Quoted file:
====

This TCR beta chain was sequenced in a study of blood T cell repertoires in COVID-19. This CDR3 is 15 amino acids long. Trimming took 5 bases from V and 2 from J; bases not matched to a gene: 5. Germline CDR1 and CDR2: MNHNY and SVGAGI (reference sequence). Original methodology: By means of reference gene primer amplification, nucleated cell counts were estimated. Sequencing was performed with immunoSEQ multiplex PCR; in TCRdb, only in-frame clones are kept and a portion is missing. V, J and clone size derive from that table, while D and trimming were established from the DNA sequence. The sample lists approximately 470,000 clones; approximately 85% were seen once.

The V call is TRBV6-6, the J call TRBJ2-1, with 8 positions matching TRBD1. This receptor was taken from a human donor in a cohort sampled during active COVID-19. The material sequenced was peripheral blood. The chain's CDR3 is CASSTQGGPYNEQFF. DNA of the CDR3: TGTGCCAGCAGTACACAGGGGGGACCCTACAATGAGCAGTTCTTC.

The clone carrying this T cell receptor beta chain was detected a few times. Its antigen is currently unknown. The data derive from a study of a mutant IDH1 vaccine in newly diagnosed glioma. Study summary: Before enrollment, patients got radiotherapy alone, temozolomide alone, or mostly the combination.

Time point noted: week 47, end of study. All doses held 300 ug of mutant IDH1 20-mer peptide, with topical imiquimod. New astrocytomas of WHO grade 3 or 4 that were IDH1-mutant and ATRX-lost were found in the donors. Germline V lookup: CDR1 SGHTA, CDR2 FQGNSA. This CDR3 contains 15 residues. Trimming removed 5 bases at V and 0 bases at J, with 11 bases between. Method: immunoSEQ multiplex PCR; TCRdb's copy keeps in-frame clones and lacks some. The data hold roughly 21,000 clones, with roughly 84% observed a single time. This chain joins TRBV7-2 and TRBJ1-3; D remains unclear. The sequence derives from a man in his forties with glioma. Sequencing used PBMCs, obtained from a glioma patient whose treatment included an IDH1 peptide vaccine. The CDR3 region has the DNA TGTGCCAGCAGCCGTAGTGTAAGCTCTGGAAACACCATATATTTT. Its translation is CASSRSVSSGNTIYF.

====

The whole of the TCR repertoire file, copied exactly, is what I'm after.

This TCR beta chain was sequenced in a study of blood T cell repertoires in COVID-19. This CDR3 is 15 amino acids long. Trimming took 5 bases from V and 2 from J; bases not matched to a gene: 5. Germline CDR1 and CDR2: MNHNY and SVGAGI (reference sequence). Original methodology: By means of reference gene primer amplification, nucleated cell counts were estimated. Sequencing was performed with immunoSEQ multiplex PCR; in TCRdb, only in-frame clones are kept and a portion is missing. V, J and clone size derive from that table, while D and trimming were established from the DNA sequence. The sample lists approximately 470,000 clones; approximately 85% were seen once.

The V call is TRBV6-6, the J call TRBJ2-1, with 8 positions matching TRBD1. This receptor was taken from a human donor in a cohort sampled during active COVID-19. The material sequenced was peripheral blood. The chain's CDR3 is CASSTQGGPYNEQFF. DNA of the CDR3: TGTGCCAGCAGTACACAGGGGGGACCCTACAATGAGCAGTTCTTC.

The clone carrying this T cell receptor beta chain was detected a few times. Its antigen is currently unknown. The data derive from a study of a mutant IDH1 vaccine in newly diagnosed glioma. Study summary: Before enrollment, patients got radiotherapy alone, temozolomide alone, or mostly the combination.

Time point noted: week 47, end of study. All doses held 300 ug of mutant IDH1 20-mer peptide, with topical imiquimod. New astrocytomas of WHO grade 3 or 4 that were IDH1-mutant and ATRX-lost were found in the donors. Germline V lookup: CDR1 SGHTA, CDR2 FQGNSA. This CDR3 contains 15 residues. Trimming removed 5 bases at V and 0 bases at J, with 11 bases between. Method: immunoSEQ multiplex PCR; TCRdb's copy keeps in-frame clones and lacks some. The data hold roughly 21,000 clones, with roughly 84% observed a single time. This chain joins TRBV7-2 and TRBJ1-3; D remains unclear. The sequence derives from a man in his forties with glioma. Sequencing used PBMCs, obtained from a glioma patient whose treatment included an IDH1 peptide vaccine. The CDR3 region has the DNA TGTGCCAGCAGCCGTAGTGTAAGCTCTGGAAACACCATATATTTT. Its translation is CASSRSVSSGNTIYF.